Merry Christmas! Happy Chanukah! Kwanzaa! Boxing Day! Winter Solstice! Whatever celebration brings you peace and happiness in this December month! For me, that would be the closing of the NFL regular season--to each his own!
Being a venture capitalist by trade, I hear oodles of pitches from eager young start-ups looking to combat issues ranging from illiteracy, to access to internet/content, to teacher training, to achievement gaps, and beyond! Each of these companies (if indeed they have any idea what they are doing) come prepared with statistics and figures to shape the market they seek to attack and add a bit of shock value to the problems that need addressing (did you know that there are 17 million Latino youths in the United States with limited to no access to an educational guidance system, yet the Latino population drives 50% of U.S. population growth?). While not necessarily being a reason to invest in a growing company, these stats are often the most captivating portion of the pitch, and usually the piece that is left most ingrained in my mind.
Nothing beats a good stat.
I’m also guessing that I am not alone in this regard. Whether student, or professor, or policy maker, or blogger, there are thousands of souls out in the education universe constantly looking for a good statistic to hang an argument on. Yet besides for something like the National Center for Education Statistics (which, while chock full of valuable information, tends to mix in plenty of bland with the good, and is not necessarily easily searchable), there are few sources to my knowledge that supply the numerical ammo necessary to support a compelling thesis.
I would like to change that.
In the age of Nate Silver, hypothetical commentary simply has no relevance. If you cannot support a theory with genuine, salt of the earth facts, then you ain’t got nothin at all. Through forums like edSurge, tech meetups, and David Wiley’s Ed Startup 101, the ed-tech community is coming together like never before. I would like to continue this harmonious relationship by collectively compiling the most important statistics out there in a vast repository of learning facts.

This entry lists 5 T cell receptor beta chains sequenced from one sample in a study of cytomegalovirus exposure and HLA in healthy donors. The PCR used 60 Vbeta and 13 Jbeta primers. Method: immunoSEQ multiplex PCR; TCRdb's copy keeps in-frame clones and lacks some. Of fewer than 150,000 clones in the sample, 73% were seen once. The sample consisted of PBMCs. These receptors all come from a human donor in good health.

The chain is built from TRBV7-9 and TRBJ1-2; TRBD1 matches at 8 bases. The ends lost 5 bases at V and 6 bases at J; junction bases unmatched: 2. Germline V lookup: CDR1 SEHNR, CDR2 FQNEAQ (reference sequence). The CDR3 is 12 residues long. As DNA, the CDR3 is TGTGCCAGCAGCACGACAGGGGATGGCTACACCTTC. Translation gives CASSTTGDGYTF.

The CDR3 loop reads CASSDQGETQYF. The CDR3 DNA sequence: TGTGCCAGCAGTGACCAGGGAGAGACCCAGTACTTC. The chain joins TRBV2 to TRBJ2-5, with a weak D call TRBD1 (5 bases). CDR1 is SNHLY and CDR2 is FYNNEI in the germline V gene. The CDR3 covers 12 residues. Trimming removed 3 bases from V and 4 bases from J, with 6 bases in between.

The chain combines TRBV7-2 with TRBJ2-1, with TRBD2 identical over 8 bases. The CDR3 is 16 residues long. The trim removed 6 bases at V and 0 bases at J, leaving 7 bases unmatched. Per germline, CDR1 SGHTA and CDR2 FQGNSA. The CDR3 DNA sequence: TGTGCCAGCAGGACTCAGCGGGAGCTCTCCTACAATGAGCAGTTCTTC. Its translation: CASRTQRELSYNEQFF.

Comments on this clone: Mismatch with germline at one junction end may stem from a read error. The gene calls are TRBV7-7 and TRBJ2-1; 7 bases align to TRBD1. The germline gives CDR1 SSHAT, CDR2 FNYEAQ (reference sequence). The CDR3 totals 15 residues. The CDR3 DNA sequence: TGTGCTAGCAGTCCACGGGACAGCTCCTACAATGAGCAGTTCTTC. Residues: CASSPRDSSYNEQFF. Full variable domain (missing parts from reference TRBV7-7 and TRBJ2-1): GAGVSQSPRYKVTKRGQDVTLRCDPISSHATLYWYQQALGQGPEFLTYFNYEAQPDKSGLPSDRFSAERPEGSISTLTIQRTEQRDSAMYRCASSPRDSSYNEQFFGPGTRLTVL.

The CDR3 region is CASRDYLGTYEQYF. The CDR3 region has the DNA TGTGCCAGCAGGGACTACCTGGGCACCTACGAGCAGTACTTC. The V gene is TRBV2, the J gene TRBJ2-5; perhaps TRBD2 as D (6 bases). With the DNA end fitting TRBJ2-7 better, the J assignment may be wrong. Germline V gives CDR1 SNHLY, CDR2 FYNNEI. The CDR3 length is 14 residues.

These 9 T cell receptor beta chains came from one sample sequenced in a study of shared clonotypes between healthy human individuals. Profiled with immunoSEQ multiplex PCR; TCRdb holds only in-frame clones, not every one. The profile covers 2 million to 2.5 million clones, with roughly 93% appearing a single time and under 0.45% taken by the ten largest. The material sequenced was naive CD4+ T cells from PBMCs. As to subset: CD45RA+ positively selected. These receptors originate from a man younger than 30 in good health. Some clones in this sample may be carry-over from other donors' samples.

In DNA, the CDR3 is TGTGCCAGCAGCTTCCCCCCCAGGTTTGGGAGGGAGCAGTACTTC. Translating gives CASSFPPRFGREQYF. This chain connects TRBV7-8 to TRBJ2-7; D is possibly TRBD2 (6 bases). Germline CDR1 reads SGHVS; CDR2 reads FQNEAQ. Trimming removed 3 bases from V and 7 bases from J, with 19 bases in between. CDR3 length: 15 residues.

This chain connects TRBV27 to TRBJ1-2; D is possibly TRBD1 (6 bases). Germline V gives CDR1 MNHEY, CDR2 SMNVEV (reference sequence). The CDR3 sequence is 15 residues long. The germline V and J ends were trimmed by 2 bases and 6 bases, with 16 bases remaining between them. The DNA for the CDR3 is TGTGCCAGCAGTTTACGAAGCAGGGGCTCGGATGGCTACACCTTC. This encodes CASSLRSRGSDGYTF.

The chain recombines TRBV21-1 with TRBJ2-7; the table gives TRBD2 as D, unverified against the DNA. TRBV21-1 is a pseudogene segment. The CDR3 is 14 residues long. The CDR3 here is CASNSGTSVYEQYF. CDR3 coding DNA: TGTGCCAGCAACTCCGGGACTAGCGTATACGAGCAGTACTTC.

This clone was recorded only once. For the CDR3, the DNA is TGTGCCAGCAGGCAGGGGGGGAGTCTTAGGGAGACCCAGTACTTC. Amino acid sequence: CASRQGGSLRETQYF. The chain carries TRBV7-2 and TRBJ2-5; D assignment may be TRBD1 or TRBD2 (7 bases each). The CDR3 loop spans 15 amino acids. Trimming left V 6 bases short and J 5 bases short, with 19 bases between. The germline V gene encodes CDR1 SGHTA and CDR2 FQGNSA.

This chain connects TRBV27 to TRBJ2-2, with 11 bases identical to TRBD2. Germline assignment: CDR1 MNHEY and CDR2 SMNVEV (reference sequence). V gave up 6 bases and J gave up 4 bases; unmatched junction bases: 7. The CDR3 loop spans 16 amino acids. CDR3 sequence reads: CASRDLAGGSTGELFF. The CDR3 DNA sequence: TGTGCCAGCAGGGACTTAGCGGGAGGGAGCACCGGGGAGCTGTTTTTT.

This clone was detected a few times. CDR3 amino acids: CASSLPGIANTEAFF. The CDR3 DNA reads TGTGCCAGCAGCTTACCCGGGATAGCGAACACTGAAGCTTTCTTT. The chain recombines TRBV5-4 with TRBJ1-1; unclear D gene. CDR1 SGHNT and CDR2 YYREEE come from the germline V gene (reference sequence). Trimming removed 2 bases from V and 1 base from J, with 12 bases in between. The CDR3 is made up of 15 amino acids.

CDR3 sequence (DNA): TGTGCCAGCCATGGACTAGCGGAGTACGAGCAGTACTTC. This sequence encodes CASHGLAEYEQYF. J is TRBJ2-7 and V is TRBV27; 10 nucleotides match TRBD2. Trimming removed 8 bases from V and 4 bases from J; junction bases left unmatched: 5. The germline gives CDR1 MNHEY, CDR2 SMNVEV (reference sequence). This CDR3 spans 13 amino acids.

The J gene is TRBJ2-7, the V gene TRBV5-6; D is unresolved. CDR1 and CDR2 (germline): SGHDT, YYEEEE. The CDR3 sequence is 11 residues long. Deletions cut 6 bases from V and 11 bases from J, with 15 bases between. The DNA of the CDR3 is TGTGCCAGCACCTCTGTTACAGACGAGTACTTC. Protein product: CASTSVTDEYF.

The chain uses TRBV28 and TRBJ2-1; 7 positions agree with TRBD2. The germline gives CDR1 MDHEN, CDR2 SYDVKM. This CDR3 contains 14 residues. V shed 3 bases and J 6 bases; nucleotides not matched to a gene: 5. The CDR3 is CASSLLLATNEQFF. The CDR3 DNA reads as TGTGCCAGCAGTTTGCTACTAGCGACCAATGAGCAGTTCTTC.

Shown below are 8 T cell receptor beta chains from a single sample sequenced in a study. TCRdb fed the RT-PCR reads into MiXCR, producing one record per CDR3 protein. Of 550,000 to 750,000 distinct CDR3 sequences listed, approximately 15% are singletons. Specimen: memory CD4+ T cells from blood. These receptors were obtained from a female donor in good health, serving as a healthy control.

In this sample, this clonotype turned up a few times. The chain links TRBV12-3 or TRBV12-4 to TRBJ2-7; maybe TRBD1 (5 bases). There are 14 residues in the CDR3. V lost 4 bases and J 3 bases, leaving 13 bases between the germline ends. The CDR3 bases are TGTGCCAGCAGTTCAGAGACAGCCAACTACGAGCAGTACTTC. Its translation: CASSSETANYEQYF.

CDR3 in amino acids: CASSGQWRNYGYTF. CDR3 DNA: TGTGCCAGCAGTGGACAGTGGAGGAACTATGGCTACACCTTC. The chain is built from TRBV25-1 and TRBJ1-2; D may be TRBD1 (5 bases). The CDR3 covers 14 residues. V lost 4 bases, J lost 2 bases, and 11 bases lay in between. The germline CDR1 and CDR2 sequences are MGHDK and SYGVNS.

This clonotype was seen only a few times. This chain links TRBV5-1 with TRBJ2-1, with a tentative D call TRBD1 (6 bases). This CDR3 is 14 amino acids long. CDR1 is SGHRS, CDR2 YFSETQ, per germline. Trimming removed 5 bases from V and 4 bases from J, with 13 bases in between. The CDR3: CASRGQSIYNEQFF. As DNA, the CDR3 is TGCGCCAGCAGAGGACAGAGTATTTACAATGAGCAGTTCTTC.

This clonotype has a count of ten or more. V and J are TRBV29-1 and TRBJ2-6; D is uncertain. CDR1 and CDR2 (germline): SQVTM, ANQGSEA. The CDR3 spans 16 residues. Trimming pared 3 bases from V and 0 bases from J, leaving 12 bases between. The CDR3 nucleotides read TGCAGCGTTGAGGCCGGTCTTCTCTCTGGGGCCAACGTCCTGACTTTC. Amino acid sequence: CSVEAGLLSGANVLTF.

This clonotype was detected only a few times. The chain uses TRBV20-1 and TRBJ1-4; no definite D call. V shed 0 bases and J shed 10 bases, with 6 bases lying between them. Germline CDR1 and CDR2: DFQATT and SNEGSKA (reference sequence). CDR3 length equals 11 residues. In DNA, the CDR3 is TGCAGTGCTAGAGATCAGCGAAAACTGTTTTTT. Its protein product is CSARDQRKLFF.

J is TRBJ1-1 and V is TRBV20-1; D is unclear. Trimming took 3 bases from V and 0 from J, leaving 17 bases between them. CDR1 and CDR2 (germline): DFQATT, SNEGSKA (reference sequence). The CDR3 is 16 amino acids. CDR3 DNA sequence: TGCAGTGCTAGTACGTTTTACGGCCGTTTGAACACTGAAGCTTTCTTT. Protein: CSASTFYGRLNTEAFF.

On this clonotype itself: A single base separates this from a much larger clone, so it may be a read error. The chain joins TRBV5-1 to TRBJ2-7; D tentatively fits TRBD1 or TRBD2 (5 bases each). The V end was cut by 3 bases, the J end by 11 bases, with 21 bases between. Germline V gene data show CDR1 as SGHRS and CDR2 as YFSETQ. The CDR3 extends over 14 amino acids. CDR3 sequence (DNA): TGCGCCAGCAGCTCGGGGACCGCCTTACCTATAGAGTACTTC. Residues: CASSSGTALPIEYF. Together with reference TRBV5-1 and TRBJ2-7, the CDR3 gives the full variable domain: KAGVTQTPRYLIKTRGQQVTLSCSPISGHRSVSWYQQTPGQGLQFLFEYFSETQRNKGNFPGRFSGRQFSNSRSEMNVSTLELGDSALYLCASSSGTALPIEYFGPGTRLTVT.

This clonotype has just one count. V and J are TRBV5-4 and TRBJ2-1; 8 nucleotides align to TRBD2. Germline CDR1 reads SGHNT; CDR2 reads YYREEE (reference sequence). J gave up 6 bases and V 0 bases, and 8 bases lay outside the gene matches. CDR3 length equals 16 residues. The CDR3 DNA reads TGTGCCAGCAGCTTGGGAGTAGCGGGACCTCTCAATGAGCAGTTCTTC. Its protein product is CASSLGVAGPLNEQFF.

My proposal: in the coming weeks, I will be building a database hosted on my company’s website: www.rteducation.com - give us a look! This database will be searchable and broken down into categories ranging from STEM to early childhood to graduation rates to employment. Each piece of the education puzzle will be tackled, and my hope is that we will discover all sorts of synapses between these topics along the way.
The name of this information bank will be CommaSpaceErgo, as in: “In 2011, Iowa had the highest high school graduation rate of any state in the country [comma space ergo] federal policy makers should explore differentiators within its pre-school offerings compared to those of Nevada and New Mexico.” In order to properly vet each statistic, I will ask that you, the passionate education community, submit your favorite or most powerful numbers and figures to me for approval. These statistics must come complete with a source of some degree of authority (personal research is more than welcome, given proper support) before they are to be posted on the database. For now, proposals can be sent to CommaSpaceErgo@gmail.com. Once I have this database up and running, the submission process will undoubtedly be much smoother. So please bear with me for a bit.
These days, we seem to crowdsource most everything on the ol’ interweb. Why not crowdsource something of value to a vast community of professionals, which in turn has the power to touch billions of aspiring minds, young and old? Perhaps I am getting ahead of myself... but it’s the holiday season, so why not dream a little?
If anyone out there would like to help me set this repository up (technical support, stat procurement, or just some good old fashioned word of mouth), I would surely love the help! Please do not hesitate to reach out to me, as I would love to hear what you have to say.
Until then, happy New Years! (I’m pretty sure that’s a holiday most of us are on board with...)
The opinions expressed in Reimagining K-12 are strictly those of the author(s) and do not reflect the opinions or endorsement of Editorial Projects in Education, or any of its publications.